Here is a list of questions I had after looking at all the options on the Fords, along with the answers I found:
Stationary elevated idle control: These are standard on all models. But what is it? Here is a PDF file explaining it. It’s part of a PTO setup for commercial application. Not something I’ll need such as for a salt spreader.
Tire pressure monitoring: Depends how much it costs and if it handles the trailer at the same time. But then again it would be nice to have on truck when not towing. Trailer portion is an add on and handles up to 125 psi ratings. 110 pounds is H rated tires. Aftermarket cost for a pressurepro system for 4 tires is $392 and 10 tire system is around $500.
Trailer reverse guidance: Uses three cameras for backup coaching/steering guidance.
Upfitter switches. How are they used: Switches for stuff you add later such as flashers, lights, auxiliary fuel pump.
Active motion front seats: Seats that massage to help reduce lower back and leg fatigue.
Electronic locking rear differential. Non-limited-slip vs limited- slip axle vs Electronic-locking rear: Here is a forum post on the subject: “The e-locking 3.55 has a switch you pull out (the 4×4 switch) and it will lock the rear axles together creating positive traction (both rear wheels turn at the same speed). A non-limited slip rear axle means that only one wheel will be pulling at any given time and there will never be positive traction. Another option that is out there is called a limited slip, this is where during normal driving only one rear wheel will do the pulling but under a load there are clutches that lock up and cause both rear wheels to do the pulling.” Here is another forum post: “Limited slip allows both wheels on the same axle to turn even if one has no traction. Without limited slip, if one wheel is spinning freely in mud, ice, etc. then the other wheel won’t move. Essentially, a 4wd without limited slip or lockers on either axle is really only 2wd – one front and one rear. I strongly suggest getting some type of limited slip or locker functionality.” The electronic locking feature makes the truck handle it automatically.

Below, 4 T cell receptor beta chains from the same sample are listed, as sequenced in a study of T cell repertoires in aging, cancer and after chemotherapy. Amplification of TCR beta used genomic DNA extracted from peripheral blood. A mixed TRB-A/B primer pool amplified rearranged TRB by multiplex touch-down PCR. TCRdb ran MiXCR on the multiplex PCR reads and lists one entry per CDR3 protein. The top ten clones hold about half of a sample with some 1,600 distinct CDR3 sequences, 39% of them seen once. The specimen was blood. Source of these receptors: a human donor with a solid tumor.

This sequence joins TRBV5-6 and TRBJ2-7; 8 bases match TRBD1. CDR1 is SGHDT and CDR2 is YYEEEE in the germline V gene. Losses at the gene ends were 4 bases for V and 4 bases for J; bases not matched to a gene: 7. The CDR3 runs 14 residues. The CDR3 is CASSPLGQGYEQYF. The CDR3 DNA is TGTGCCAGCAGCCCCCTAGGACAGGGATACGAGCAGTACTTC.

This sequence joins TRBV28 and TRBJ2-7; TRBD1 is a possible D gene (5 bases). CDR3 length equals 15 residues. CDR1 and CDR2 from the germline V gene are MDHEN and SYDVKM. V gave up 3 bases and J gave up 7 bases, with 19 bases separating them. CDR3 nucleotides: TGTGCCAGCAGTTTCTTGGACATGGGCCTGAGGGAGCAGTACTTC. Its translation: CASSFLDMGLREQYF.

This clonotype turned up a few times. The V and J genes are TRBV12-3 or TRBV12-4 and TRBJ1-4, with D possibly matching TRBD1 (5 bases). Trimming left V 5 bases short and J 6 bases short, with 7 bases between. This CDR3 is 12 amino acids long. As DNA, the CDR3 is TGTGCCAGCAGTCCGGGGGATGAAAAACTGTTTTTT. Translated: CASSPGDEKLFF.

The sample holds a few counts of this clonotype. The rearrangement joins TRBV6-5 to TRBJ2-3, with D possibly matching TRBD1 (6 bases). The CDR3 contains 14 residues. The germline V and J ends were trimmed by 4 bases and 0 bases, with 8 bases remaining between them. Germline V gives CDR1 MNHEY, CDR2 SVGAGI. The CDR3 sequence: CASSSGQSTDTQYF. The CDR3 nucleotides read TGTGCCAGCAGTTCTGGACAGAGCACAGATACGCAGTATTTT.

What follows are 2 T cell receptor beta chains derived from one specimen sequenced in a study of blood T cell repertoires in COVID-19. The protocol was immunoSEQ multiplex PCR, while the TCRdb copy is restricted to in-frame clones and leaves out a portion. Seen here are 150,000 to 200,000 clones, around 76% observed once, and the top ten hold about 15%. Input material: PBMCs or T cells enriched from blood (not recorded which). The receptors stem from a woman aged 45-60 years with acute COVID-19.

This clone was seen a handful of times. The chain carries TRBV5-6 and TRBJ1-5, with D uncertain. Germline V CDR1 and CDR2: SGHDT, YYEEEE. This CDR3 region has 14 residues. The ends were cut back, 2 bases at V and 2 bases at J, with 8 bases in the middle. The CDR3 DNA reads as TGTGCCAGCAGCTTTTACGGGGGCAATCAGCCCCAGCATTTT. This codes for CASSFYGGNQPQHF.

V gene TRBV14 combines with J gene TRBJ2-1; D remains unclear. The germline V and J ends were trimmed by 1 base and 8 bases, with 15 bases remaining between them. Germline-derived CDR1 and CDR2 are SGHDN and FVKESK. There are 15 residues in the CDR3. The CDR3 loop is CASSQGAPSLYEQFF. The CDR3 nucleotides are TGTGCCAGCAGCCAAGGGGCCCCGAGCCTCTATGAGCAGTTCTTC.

Engine block heater: Here is an explanation of items you could add to a diesel truck for cold climates. Here is what Ford says: To ensure optimum cold weather starting performance, and improve cabin heating, the 120 volt engine block heater should be used during any cold weather operation. The engine block heater is required when the vehicle is to be started at temperatures below -10F (-23C). Here is a PDF for diesel care tips from Ford.
CNG/Propane gaseous engine prep package: This is a gas engine thing.
Engine idle shutdown: Some are programmable in 5,10,15 and 20 minute increments. May have something to do with California and “green state” emissions code. Shuts the engine off if it sits idling for a period of time.
Ford Telematics: Paid service for vehicle tracking, engine diagnostics, idle time, maintenance reports.